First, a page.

• Villanova Sports Law Blog

The McNair Case (Part II): Legal Implications and Impacts

By Michael Horvath:

Part I of Michael Horvath’s blog on the death of Maryland’s Jordan McNair, discusses the textual legal issues that the university may be subject to after all the investigations have been completed. Wrongful death and negligence were the two legal subjects that seemed the most probable, yet it was important to include the possibility of some criminal liability. However, those are implications that, if brought, will be settled or tried in a courtroom between McNair’s family, the university, and their respective attorneys.

Click here to read Part I.


Part II

While the focus of any actions resulting from this tragedy should be to restore Jordan McNair’s family and make them whole again (if even possible), it is vital to consider the non-legal impacts and circumstances surrounding specific University of Maryland personnel and other college football programs as a whole.


McNair’s death was a wake-up call to coaches and programs across the country; however, to say that this is the first instance of abusive behavior in college football, specifically, would be a ridiculous farce. It seems as if every year in college football, we hear of at least one, if not more, abuse controversies arising out of big-time division one programs. But what is being done here? Sanctions and punishments? Barely. The way the NCAA, and the respective conferences within its jurisdiction, is handling the abuse controversies of these schools is not working and its time for a change.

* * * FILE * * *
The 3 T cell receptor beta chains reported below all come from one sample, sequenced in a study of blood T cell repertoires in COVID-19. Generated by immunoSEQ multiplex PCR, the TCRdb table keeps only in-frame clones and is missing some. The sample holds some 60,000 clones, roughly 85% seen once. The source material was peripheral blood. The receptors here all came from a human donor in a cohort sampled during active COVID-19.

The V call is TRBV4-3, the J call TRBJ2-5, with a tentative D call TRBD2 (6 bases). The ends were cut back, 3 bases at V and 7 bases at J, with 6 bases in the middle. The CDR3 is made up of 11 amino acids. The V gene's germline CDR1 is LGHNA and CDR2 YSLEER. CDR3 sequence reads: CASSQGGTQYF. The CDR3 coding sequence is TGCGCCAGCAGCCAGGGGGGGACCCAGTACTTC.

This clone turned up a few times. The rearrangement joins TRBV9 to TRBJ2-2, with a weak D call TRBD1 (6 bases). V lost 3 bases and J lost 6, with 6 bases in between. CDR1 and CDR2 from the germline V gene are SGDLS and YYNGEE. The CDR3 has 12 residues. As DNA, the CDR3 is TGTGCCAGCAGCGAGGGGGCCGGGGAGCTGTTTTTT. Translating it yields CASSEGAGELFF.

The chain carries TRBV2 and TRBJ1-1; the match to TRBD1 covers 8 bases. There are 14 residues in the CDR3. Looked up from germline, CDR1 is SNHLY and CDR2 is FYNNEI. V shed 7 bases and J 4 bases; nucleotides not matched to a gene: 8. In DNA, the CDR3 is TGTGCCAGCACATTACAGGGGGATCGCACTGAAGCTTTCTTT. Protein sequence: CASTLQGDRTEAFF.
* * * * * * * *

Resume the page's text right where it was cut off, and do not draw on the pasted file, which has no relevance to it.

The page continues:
Whenever a situation like the one here arises, it is common practice to look at the coaching staff first; specifically, the head coach. This practice makes sense in my mind. Some of the coaches at big-time programs have about as much power as the governor in their respective states. For example, Nick Saban is revered in the state of Alabama, and Urban Meyer might as well have sovereign immunity in Ohio. It makes sense: look first at the roots of the program and then expand from there.


In the McNair Case, head football coach DJ Durkin was placed on administrative leave by the school on August 11th following McNair’s death and the pending investigation that was ongoing at the time [1]. Many people close to the football program, including six current players, came forward and testified that the coaching environment under Durkin was one based on “fear and intimidation” [2]. Anonymous personnel at Maryland have made statements that extreme verbal abuse from coaches to players is common and generally features belittling and humiliating comments in front of other members of the team and staff. [3]. Maryland University went as far as releasing strength and condition coach, Rick Court, after news broke that he was a co-conspirator and helping hand to Durkin in the abusive culture. [4]. Here, building an investigation on the internal operations of a sports program was a great start, but it should not end there.


Possibly the greatest concern regarding an abusive environment in sports is the tendency for people to sweep it under the rug. In this case, why was no one speaking up? Were there no logical coaches or training staff scratching their heads thinking “this isn’t good?” Why did a young man have to die before anyone thought to intervene and to begin pointing fingers? This behavior is intolerable, and this is where the NCAA must step in and become more proactive.